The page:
British Columbia

New B.C. park protects 'Ancient Forest' from loggers

B.C.'s newest park will protect thousand-year-old cedars east of Prince George in the world's only known inland temperate rainforest.

'It's an unknown world on our doorstep'

The Ancient Forest Park, east of Prince George, contains cedar trees a thousand years old. (Contributed)

A new B.C. park will protect an ancient cedar forest believed to be the only inland temperate rainforest in the world.

The northern park. known as the Ancient Forest, contains 1,000 year old trees as large as 16 metres around as well as rare lichens and mosses.

"It's an unknown world on our door step," said  Darwyn Coxson, a University of Northern B.C. ecosystems science professor who has been conducting research in the ancient forest for years.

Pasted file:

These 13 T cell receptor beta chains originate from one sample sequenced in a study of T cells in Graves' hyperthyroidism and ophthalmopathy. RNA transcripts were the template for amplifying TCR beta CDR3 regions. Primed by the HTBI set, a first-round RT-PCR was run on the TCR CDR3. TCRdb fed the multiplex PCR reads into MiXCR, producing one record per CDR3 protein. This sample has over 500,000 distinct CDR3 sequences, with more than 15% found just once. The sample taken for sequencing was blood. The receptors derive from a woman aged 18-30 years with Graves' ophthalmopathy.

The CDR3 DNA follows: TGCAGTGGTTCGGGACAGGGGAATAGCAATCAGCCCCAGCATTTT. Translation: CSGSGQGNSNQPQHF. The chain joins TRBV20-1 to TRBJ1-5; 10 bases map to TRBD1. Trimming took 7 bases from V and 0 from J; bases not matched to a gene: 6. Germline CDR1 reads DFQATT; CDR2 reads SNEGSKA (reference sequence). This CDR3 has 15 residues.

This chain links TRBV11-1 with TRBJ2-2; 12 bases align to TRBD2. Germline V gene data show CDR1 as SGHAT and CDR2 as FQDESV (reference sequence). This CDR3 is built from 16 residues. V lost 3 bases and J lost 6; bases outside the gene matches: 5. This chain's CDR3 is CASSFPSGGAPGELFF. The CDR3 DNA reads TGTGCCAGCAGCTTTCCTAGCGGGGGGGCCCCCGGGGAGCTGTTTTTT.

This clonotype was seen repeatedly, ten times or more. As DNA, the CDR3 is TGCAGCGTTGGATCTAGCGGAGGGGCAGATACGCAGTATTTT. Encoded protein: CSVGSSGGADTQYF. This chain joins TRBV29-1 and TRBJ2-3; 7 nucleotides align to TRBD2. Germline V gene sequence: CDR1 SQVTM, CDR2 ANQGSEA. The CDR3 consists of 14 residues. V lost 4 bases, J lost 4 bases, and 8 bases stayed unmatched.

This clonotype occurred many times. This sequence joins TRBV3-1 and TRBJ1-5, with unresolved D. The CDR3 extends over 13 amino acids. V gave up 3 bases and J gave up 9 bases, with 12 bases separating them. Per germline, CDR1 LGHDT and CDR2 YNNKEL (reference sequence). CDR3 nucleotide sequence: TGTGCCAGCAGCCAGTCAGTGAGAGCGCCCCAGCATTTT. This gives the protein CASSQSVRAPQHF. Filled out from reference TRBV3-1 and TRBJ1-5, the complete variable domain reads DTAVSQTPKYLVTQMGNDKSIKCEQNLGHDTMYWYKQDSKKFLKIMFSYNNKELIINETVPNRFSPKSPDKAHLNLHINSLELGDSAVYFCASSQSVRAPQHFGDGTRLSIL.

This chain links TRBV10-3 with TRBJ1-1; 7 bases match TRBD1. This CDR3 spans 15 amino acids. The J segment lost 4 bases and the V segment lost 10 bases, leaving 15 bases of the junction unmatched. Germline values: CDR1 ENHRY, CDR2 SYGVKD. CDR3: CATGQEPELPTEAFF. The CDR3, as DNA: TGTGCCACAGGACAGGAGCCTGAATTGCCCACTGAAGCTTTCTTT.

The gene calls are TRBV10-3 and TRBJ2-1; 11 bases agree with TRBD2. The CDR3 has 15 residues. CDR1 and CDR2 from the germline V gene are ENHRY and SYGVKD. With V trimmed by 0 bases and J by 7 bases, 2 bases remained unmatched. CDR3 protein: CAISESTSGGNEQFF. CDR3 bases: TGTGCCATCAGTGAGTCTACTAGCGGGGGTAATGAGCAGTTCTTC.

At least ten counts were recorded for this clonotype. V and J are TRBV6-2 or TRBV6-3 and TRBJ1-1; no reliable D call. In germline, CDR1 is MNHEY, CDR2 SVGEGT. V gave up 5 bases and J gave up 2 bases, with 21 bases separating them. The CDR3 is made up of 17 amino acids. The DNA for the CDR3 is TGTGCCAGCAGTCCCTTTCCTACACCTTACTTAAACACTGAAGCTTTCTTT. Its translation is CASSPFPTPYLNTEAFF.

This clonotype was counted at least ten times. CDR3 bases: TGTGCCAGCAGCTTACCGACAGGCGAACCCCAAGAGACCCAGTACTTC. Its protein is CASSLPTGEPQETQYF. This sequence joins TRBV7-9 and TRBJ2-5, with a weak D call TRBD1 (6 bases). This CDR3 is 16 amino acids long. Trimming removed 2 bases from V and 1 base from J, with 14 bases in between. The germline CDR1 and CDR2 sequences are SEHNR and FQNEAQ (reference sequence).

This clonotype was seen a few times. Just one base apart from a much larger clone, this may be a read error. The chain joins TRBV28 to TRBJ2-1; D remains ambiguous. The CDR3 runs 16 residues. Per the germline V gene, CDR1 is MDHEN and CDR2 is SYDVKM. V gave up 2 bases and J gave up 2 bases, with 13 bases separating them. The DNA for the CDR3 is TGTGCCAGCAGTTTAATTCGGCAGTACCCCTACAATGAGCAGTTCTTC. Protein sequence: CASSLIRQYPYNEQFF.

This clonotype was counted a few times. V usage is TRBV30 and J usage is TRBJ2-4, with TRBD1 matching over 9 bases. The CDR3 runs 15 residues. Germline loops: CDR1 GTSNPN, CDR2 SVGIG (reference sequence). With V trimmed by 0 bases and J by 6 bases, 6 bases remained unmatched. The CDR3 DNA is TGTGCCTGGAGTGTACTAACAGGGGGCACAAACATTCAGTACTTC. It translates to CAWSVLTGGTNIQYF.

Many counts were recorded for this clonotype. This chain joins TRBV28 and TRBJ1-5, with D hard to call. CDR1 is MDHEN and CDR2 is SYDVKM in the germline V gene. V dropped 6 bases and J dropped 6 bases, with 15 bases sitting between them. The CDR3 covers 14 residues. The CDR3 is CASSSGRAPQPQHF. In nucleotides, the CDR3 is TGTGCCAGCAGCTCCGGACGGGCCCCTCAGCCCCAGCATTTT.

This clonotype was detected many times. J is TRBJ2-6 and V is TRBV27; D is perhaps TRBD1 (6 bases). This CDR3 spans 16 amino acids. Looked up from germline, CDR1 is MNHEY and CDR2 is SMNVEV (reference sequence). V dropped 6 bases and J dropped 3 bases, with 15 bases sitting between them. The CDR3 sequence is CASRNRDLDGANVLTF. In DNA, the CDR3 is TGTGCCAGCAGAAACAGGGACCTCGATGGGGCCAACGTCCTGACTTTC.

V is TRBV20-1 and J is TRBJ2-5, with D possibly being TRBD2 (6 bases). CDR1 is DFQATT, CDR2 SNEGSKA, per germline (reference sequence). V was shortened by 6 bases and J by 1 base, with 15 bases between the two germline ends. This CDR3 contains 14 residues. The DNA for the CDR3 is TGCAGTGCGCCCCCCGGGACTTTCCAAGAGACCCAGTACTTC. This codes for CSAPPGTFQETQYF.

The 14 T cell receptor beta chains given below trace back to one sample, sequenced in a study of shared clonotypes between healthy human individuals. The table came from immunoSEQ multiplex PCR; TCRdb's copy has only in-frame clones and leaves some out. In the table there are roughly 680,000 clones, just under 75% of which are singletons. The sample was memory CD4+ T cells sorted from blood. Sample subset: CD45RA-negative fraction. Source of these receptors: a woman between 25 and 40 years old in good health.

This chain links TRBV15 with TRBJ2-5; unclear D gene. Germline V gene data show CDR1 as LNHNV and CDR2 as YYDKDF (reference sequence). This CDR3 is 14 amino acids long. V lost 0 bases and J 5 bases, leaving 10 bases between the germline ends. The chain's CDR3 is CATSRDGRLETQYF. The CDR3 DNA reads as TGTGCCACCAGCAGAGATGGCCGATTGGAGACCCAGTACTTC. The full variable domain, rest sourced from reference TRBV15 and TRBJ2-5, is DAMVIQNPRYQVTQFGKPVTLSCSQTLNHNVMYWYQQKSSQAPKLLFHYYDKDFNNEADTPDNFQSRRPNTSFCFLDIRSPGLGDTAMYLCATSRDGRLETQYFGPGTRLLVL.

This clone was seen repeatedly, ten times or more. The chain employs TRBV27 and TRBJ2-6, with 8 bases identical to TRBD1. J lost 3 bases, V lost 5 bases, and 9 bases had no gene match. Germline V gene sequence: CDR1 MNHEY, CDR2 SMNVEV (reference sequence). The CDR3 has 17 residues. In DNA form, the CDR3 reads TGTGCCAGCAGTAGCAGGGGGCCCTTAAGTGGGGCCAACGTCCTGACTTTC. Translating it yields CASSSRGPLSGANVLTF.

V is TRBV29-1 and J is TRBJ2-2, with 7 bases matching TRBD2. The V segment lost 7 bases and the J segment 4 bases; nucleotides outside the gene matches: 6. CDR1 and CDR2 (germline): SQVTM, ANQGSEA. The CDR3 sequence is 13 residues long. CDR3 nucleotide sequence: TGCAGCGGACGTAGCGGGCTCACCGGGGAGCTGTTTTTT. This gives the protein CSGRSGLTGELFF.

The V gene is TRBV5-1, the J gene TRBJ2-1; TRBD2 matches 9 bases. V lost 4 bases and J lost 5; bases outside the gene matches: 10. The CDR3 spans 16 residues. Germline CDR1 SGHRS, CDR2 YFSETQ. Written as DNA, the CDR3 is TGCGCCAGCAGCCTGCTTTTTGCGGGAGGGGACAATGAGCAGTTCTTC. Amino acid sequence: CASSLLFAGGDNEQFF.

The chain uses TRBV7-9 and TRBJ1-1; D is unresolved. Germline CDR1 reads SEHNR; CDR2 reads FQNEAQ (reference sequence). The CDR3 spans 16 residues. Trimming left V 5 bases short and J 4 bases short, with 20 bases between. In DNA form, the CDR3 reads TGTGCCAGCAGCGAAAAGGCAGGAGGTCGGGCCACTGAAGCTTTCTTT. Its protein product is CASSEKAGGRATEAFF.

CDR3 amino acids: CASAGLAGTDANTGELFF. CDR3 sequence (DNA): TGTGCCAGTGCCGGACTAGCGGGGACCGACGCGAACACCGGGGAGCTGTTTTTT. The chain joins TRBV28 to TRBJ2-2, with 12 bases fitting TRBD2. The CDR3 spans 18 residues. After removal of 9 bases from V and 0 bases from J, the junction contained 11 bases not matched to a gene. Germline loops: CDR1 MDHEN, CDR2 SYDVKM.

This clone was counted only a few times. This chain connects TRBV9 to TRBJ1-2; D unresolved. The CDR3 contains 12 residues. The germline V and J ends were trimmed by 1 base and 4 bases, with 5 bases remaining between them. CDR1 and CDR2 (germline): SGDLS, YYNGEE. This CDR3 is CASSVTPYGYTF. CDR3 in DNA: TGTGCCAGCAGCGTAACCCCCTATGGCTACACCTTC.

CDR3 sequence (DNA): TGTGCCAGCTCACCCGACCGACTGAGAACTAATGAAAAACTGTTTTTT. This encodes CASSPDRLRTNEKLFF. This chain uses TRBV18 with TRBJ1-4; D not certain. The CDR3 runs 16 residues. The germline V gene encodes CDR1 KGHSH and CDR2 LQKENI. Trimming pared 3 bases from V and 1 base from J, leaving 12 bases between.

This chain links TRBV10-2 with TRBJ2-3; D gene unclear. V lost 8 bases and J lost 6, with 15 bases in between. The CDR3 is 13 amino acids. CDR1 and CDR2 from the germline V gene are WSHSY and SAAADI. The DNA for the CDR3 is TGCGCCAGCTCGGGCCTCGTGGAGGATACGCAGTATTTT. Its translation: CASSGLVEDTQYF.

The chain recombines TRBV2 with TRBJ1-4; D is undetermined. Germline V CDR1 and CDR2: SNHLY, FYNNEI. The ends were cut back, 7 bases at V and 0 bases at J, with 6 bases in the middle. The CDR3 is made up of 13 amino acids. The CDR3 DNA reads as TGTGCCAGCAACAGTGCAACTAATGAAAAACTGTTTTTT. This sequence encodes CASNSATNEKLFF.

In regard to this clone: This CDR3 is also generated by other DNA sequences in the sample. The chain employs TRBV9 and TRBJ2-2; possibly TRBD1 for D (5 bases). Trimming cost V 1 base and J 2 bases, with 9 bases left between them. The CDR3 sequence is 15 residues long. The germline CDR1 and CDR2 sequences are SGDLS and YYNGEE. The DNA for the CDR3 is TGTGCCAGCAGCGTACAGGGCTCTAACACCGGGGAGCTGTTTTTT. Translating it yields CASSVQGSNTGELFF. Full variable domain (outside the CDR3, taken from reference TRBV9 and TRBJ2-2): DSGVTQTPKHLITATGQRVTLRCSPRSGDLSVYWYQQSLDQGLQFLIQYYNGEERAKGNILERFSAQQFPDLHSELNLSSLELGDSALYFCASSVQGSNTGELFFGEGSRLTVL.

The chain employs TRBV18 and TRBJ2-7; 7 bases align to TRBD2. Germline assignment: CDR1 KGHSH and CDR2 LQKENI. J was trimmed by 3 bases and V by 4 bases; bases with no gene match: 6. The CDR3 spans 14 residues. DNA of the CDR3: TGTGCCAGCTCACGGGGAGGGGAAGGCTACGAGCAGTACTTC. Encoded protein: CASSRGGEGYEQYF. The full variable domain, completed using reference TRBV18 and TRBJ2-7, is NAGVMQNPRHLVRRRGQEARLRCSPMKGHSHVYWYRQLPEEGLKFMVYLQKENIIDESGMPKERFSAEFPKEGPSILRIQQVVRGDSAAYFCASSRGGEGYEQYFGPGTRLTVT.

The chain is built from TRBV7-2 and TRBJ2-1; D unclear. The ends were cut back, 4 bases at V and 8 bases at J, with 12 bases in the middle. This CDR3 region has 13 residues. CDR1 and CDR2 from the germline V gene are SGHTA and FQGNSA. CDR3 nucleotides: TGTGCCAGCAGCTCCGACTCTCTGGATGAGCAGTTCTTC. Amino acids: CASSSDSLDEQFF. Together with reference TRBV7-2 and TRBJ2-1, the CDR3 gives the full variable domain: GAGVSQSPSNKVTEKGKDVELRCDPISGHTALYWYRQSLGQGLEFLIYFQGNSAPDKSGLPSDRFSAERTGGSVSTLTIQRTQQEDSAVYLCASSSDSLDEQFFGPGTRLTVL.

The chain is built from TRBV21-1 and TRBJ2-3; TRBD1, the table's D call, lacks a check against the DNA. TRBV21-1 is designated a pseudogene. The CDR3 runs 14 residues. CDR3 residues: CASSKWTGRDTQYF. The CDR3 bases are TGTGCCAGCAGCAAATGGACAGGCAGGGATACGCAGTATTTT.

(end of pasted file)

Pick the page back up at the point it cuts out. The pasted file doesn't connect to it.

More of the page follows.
The Ancient Forest Park, or Chun T'oh Wudujut in the local Lheidli language, is located 120 kilometres east of Prince George.

Until now, the area was cared for by dedicated volunteers, including many from the Caledonia Ramblers Hiking Society, who spent thousands of hours building trails and a wheelchair-accessible boardwalk.

Last year, more than 20,000 people strolled through the majestic forest on a hillside beneath towering trees just off Highway 16. 

Despite its natural beauty and unique ecosystems, the forest's future had been threatened by logging.

Prince George-Valemount MLA Shirley Bond says the government negotiated with companies logging in the area, including Canfor, to set the park's boundary. 

"We have to find the balance between growing the economy and protecting and preserving," said Bond. " We feel very comfortable this will protect both the experience [of the ancient forest] and the park itself."

B.C. says it will also seek Unesco World Heritage status for the Ancient Forest.

Map: The Ancient Forest


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